United Healthcare, Aetna Sued for Refusing to Pay Insureds’ Surgery Facility Fees

A Southern District of New York complaint filed on Nov. 6 alleges that United Healthcare, Aetna Health Inc., and their subsidiary and affiliated companies failed to comply with Employment Retirement Insurance Security Act (ERISA) obligations by baselessly refusing to pay certain out-of-network treatment costs. The complaint seeks to rectify all instances where the defendants declined to cover the plaintiff, Podiatric OR of Midtown Manhattan, P.C.’s, and other assignee’s, office-based surgery (OBS) facility fees under ERISA-covered plans.

The nearly 200-page complaint states that the defendants, both among the largest health insurers in New York, are in the business of health insurance and plan administration. The plaintiff operates OBS facilities in Manhattan and White Plains, N.Y., where healthcare providers perform surgeries.

The filing contends that the defendants’ plans require them to make benefit payments for OBS “facility fees.” These are charged by OBS practices, surgery centers that are “generally both more convenient and safer for patients” than hospital-based surgeries, the complaint explains. The filing describes that OBS patients assign their facility fee benefits to the facility, and after completion of the surgery, the facility submits an insurance claim to the insurer.

The plaintiff alleges that “until recently” the defendants paid OBS facility fees. However, that is no longer true, the complaint avers. It states that “[i]n an effort to save money, Defendants have routinely refused to cause Plans to pay OBS facility fees—despite the fact that the terms of most Plans have not changed with respect to the coverage provided for out-of-network outpatient surgeries.”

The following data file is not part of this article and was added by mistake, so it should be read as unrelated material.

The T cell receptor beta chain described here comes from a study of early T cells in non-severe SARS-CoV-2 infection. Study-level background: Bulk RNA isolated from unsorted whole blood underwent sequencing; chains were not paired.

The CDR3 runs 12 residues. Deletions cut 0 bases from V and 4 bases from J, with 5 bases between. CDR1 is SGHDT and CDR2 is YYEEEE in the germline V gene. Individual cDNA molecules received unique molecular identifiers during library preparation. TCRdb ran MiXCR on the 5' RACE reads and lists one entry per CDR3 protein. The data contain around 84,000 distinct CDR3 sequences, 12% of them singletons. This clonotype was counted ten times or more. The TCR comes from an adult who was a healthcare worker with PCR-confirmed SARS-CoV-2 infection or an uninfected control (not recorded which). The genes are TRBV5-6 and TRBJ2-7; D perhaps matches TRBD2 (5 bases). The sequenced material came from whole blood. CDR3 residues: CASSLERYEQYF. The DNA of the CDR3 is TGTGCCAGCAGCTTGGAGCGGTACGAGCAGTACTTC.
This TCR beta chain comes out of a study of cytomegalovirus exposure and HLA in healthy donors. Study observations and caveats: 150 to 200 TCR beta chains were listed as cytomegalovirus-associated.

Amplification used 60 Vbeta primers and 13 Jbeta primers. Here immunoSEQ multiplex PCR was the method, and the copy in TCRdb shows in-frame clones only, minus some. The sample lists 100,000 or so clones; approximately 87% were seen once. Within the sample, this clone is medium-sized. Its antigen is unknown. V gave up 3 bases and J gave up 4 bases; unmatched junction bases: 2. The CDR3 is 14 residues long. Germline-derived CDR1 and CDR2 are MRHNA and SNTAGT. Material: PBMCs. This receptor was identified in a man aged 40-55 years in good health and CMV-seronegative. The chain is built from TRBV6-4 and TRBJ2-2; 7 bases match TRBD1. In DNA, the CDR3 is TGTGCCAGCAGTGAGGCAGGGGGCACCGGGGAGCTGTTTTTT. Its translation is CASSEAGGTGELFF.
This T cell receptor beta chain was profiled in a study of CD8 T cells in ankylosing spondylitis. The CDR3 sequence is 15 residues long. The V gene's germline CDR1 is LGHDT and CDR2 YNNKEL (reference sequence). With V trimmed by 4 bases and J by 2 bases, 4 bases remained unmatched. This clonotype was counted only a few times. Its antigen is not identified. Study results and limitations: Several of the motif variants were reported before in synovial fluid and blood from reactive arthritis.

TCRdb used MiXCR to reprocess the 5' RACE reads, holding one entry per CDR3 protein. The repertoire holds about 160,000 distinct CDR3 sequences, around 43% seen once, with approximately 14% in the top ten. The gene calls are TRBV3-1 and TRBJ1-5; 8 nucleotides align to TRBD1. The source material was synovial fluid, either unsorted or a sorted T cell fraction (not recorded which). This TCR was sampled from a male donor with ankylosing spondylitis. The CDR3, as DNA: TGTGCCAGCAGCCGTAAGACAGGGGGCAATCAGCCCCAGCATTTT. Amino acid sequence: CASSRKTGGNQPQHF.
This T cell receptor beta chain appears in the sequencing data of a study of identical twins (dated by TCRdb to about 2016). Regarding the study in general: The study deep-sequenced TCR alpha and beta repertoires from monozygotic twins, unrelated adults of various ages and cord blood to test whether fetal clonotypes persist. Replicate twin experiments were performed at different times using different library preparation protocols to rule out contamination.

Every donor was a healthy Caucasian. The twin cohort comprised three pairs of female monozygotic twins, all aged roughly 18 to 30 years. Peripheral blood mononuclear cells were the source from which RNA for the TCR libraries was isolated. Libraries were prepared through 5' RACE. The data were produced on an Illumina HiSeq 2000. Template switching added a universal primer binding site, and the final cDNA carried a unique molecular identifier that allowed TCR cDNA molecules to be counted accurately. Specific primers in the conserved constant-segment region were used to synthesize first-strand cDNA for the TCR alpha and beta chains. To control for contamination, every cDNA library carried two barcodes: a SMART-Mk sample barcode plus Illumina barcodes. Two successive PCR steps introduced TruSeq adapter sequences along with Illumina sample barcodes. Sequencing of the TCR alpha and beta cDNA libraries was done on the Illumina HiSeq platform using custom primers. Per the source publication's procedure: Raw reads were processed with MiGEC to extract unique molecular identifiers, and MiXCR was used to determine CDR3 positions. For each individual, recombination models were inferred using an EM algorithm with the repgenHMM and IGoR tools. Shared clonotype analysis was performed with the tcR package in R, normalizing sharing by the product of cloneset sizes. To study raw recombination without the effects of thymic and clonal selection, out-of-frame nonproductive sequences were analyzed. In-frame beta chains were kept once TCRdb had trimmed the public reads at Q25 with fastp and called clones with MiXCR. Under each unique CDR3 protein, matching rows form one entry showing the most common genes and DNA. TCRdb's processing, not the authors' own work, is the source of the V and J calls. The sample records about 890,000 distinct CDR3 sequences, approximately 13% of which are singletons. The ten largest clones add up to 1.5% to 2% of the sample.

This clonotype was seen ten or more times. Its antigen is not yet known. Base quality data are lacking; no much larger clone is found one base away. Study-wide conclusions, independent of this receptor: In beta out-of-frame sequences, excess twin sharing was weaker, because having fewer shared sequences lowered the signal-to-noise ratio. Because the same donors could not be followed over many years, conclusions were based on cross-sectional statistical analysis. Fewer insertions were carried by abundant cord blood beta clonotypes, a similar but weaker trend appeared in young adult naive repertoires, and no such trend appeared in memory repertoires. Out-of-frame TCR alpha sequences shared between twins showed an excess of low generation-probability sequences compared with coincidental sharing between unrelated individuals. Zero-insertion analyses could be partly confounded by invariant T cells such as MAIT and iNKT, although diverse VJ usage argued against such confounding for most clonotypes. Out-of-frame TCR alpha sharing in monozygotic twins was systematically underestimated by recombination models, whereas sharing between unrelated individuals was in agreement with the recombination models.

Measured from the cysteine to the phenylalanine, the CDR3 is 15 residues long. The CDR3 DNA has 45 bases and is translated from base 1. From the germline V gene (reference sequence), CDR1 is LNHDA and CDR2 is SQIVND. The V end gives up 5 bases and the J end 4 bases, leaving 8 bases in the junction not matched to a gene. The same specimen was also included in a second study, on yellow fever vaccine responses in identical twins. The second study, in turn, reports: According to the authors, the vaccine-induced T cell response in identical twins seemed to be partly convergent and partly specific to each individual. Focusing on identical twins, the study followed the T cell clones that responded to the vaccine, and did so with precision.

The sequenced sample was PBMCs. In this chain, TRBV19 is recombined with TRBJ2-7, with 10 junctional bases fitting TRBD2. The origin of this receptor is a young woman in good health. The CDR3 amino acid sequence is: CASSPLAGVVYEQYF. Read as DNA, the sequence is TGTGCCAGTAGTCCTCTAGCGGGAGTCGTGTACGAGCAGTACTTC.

The complaint recites the accounts of more than fifty patients who received treatment at the plaintiff OBS facility. The health insurers denied the claims in an illegal manner, the complaint alleges, by failing to cite the policy basis for the denial, because there ostensibly is none, and leaving the patient responsible for the outstanding balance.

Midtown OR argues that the “[d]efendants systematically violated the terms of the Plans by adopting its Uniform Refusal to Pay; applying that policy routinely and without known exception to claims for OBS fees submitted on behalf of their Insureds; and relying upon that policy as a basis for refusing to cause the Plans to pay benefits for such OBS facility fees.”

Midtown OR also reportedly hired a third-party consultant to appeal patients’ denials, a pursuit which “is not costless to providers—there is obviously expense and labor required in preparing and submitting the necessary records.” The plaintiff urges the court to consider the defendants’ “uniform refusal to pay” against that backdrop, too. The complaint brings a single count, a claim for benefits, seeking “the full amount of all the facility fee charges which were denied as recited herein, together with legal interest thereon from the date of denial…”

The plaintiff is represented by the Law Offices of William Cafaro.